Tuesday, March 23, 2021

Review of "The ‘Nam: The Death of Joe Hallen, part one of five"

 Review of

The ‘Nam: The Death of Joe Hallen, part one of five

Five out of five stars

Problems of civilian life after serving in war

 Joe Hallen is a black man from Baltimore that served a tour of duty in Vietnam during the war. Discharged, he hops a flight back home and he travels in uniform. During the flight, the people on the airline make disparaging comments. Not because of the color of his skin, but the color of his clothing. To them, Vietnam veterans are all messed up.

 When he gets back home, he finds that he retains a bit of his military attitude and finds it difficult to relate to his surroundings, including his relationships with family members. The low point is when a child asks him if he killed any babies. He tries to find a job, but traces of anger and frustration with how he views his environment make that difficult. Finally, with few options, he ends up back in Vietnam as part of a combat strike team.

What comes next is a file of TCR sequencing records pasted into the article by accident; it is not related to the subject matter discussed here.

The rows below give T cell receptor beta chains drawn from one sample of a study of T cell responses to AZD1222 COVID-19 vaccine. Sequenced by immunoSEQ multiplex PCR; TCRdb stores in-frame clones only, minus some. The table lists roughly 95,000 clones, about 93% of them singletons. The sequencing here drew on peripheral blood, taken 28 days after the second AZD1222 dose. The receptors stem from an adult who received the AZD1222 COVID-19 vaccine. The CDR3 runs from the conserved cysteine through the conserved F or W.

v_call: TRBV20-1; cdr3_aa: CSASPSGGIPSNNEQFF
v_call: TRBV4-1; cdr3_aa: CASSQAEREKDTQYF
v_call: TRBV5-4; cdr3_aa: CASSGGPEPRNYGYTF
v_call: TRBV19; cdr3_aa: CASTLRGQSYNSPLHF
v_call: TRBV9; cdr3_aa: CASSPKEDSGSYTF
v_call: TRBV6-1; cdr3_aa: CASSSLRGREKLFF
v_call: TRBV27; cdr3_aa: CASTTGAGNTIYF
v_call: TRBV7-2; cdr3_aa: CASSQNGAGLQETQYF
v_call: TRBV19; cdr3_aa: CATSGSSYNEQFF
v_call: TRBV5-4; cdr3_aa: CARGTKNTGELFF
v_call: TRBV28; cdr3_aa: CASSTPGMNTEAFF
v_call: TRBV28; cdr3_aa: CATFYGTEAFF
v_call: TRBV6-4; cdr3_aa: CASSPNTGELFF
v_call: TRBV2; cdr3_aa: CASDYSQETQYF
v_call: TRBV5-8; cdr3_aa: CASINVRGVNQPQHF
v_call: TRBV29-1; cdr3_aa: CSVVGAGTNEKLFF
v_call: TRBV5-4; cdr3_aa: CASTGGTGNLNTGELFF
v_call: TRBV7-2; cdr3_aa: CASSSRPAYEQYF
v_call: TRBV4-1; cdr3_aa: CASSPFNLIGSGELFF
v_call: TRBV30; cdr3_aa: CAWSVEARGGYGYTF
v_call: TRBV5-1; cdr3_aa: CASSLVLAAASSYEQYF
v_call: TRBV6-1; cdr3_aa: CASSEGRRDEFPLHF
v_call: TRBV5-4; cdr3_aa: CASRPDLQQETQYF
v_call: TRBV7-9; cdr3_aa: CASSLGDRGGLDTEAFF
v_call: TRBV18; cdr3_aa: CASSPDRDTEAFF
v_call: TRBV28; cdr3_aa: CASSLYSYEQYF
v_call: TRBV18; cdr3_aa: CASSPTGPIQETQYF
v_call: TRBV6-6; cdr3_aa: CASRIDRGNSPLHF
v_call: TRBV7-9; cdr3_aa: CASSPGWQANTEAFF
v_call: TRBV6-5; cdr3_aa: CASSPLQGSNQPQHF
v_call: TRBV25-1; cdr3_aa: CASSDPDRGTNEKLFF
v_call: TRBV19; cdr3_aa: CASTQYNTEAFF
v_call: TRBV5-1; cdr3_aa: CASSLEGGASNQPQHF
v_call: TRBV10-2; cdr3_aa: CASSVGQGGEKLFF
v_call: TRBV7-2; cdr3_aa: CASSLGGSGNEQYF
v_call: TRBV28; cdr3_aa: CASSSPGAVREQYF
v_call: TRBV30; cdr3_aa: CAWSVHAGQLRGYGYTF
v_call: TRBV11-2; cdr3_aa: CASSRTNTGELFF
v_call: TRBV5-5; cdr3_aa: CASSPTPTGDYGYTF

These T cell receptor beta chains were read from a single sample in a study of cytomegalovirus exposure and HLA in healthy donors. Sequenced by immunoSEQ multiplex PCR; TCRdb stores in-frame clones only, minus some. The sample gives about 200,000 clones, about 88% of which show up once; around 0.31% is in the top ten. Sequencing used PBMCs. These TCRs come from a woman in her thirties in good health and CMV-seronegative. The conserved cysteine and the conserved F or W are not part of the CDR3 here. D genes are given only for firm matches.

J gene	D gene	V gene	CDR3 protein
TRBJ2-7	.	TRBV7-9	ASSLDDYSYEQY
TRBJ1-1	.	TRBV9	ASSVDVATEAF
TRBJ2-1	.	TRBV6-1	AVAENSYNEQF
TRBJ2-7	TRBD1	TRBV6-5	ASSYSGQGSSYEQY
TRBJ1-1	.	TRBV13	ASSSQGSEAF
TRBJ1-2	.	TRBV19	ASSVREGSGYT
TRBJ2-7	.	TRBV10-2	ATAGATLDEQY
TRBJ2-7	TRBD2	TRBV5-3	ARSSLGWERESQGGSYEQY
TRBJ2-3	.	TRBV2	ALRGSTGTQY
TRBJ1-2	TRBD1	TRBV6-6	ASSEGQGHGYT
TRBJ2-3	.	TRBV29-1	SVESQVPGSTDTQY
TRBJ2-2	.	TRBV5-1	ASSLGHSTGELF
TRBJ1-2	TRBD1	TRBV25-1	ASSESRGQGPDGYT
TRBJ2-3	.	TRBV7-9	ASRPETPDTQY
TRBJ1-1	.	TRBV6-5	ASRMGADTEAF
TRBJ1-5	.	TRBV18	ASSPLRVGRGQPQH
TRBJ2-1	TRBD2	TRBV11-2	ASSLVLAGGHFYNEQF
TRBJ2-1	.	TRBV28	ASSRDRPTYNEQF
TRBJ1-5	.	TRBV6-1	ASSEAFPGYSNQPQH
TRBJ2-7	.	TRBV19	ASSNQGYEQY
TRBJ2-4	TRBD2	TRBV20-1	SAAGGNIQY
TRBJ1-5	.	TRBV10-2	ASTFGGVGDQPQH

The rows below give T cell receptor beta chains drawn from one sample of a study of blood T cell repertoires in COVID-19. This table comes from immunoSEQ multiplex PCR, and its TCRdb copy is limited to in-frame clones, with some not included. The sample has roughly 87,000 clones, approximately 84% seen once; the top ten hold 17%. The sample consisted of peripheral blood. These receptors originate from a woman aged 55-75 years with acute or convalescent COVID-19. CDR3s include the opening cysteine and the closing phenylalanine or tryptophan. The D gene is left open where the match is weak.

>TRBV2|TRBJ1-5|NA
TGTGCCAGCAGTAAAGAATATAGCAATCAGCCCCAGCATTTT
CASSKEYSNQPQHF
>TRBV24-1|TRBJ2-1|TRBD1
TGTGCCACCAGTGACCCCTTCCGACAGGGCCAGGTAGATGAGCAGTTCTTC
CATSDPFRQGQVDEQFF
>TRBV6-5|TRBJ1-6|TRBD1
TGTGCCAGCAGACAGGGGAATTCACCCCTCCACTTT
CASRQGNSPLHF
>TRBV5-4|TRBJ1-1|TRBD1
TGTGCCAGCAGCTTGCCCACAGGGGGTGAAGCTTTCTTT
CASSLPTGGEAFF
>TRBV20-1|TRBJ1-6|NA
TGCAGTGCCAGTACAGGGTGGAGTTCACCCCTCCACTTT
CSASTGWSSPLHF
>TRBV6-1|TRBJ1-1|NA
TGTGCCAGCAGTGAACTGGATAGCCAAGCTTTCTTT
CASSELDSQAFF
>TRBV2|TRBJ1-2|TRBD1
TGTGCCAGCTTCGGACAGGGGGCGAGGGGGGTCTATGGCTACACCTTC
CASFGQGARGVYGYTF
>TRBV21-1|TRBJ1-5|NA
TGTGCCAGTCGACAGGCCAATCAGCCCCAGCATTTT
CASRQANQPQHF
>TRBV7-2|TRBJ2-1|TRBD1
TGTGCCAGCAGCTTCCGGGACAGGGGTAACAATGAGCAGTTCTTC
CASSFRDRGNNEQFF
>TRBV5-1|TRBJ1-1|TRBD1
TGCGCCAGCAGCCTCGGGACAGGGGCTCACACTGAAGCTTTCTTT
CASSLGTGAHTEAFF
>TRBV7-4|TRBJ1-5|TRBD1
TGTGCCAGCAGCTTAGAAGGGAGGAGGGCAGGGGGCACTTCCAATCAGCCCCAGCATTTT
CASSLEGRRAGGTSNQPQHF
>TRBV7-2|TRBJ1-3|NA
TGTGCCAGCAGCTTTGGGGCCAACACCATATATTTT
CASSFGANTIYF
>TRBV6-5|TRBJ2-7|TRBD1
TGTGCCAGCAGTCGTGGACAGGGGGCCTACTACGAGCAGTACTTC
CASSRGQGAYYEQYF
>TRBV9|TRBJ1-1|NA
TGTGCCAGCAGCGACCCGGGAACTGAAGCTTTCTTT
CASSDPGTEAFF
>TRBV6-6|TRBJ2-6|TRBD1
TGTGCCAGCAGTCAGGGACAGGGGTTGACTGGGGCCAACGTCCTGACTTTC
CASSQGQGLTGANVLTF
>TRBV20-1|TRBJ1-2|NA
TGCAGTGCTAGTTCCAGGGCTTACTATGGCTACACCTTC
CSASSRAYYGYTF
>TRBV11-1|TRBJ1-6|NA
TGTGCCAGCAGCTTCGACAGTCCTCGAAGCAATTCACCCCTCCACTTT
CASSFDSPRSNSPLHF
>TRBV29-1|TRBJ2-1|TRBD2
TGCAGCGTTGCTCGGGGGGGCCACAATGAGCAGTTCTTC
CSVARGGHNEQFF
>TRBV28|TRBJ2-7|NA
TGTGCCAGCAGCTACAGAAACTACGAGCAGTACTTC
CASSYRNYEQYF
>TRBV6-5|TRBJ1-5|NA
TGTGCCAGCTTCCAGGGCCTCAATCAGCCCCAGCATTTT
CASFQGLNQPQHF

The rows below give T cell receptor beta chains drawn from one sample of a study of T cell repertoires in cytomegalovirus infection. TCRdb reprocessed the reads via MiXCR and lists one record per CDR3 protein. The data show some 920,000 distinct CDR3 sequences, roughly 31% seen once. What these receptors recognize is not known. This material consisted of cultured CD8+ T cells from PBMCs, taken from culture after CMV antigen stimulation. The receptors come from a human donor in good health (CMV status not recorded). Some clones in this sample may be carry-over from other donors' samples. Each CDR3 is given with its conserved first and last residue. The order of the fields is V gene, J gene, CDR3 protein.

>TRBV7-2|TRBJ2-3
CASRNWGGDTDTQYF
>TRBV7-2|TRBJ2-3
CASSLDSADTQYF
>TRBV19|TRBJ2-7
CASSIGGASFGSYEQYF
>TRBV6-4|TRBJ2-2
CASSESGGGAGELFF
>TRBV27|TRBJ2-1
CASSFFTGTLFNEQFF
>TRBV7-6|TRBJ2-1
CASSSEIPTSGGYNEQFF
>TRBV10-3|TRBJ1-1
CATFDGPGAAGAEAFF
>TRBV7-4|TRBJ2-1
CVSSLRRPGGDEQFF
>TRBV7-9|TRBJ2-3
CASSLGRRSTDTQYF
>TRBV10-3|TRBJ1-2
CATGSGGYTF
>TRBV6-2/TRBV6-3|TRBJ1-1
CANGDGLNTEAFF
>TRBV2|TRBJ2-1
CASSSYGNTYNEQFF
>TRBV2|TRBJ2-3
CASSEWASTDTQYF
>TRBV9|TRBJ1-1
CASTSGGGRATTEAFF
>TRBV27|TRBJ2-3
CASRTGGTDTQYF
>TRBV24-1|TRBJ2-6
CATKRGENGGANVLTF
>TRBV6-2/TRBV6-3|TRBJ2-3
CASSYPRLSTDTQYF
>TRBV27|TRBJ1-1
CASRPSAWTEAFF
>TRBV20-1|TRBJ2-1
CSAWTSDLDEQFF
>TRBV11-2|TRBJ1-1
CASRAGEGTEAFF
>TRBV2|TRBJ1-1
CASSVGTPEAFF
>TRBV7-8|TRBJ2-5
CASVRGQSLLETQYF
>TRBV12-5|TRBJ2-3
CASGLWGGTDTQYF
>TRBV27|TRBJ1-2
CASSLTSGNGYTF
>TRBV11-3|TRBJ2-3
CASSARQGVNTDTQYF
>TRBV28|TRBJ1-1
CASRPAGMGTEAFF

While I am not a Vietnam veteran, I knew several that were and to a man they all talked about how they felt out of place when they came back. This is also consistent with what I have read in books written by veterans of all wars. They all felt out of place when they returned and reached the point where they believed that they had more in common with the men shooting at them than the people at home.

 This is a solid lead-in to the continuing story, the producers managed to create the complete context for a story that was biographical for too many men.

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